Ten north Canterbury farmers are about to get some relief from the drought that has plagued their region for the past year after a group of business owners got together to try to ease the financial burden of the dry spell.
It’s been a tough 12 months on Damian Harrison’s Cheviot farm.
“This drought has been like driving in a tunnel, and you drive and drive and drive and never see daylight at the end,” says Mr Harrison.
But today at last there was a little ray of hope, in the form of Murray Stackhouse and his tractor and drill. The local contractor, along with a machinery company, have got together and are re-sowing grass onto 10 drought-stricken north Canterbury farms for free. . .
Indonesian media are reporting that trade officials there have done a u-turn on efforts to cut down imports of beef from New Zealand.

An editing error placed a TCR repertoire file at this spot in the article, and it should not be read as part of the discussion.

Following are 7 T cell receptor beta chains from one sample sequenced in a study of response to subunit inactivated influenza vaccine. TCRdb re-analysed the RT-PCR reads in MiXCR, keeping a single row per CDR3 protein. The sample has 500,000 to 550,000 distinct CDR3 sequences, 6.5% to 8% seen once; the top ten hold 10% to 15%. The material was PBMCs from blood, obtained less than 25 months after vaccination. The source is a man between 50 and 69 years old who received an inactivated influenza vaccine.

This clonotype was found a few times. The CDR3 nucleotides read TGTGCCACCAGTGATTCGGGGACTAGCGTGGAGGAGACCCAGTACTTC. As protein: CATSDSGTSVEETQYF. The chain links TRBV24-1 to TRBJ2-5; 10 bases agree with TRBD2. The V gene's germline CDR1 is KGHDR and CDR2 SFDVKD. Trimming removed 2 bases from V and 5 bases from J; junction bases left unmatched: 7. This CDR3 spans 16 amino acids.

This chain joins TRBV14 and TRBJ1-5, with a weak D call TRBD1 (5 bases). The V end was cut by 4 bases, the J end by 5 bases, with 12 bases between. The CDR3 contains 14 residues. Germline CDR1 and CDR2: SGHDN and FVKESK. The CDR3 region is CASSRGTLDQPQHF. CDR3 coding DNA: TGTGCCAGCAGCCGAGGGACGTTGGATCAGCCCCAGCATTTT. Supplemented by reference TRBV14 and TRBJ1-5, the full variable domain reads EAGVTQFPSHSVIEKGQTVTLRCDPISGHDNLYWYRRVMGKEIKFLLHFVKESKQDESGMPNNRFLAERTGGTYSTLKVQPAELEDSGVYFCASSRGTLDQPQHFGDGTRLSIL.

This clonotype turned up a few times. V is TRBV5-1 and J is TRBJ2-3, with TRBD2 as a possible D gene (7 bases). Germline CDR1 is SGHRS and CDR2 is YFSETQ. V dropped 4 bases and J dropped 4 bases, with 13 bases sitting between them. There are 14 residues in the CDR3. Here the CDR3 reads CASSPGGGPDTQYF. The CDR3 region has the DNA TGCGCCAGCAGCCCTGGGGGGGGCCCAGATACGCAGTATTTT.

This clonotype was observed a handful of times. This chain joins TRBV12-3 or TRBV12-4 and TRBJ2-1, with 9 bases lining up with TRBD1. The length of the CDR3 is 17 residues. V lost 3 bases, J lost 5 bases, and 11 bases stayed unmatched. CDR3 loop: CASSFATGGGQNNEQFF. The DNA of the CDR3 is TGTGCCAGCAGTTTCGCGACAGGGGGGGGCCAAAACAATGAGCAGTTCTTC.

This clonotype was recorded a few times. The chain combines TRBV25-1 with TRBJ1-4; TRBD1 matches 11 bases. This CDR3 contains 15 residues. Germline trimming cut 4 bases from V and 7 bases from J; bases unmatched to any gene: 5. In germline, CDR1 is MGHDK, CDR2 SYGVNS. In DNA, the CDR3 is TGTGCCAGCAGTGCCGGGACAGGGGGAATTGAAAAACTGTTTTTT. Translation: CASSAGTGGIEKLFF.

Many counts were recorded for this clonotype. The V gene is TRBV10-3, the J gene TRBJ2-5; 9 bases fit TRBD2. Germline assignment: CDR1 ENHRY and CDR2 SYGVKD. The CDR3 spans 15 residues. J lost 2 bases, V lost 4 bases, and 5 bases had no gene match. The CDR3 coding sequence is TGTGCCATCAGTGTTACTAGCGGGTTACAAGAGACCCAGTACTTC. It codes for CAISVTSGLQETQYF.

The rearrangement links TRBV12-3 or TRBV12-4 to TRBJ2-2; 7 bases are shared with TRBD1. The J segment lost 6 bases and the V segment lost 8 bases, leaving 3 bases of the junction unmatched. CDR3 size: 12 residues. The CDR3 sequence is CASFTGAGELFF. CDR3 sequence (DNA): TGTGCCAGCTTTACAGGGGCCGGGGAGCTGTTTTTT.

The Indonesian Trade Ministry has issued permits for the State Logistics Agency to import as much as 10,000 tonnes of beef from New Zealand.
The ministry said it wanted to stabilise meat prices in the country, and New Zealand was chosen because the price of beef from here was lower than the cost of Australian meat. . .
(BusinessDesk) – New Zealand Honey International, the closely-held honey products maker, wants a judicial declaration on whether its trademarks Manuka Doctor and Manuka Pharm amount to health claims after the Ministry of Primary Industries withdrew export approvals, blocking the firm’s sales into certain markets.
MPI has been cracking down on the manuka honey industry amid international criticism there was more manuka honey coming out of the country than New Zealand actually produces. With no industry consensus on what constitutes manuka honey, MPI introduced an interim labelling guideline in July 2014 to give the industry clarity and protect consumers from false claims, as well as to try to improve credibility of the manuka products. . .
A huge logistical exercise that involved collecting hundreds of calves from farms all over the North Island has set the scene for a ground-breaking research programme aimed at lifting fertility rates in the dairy industry.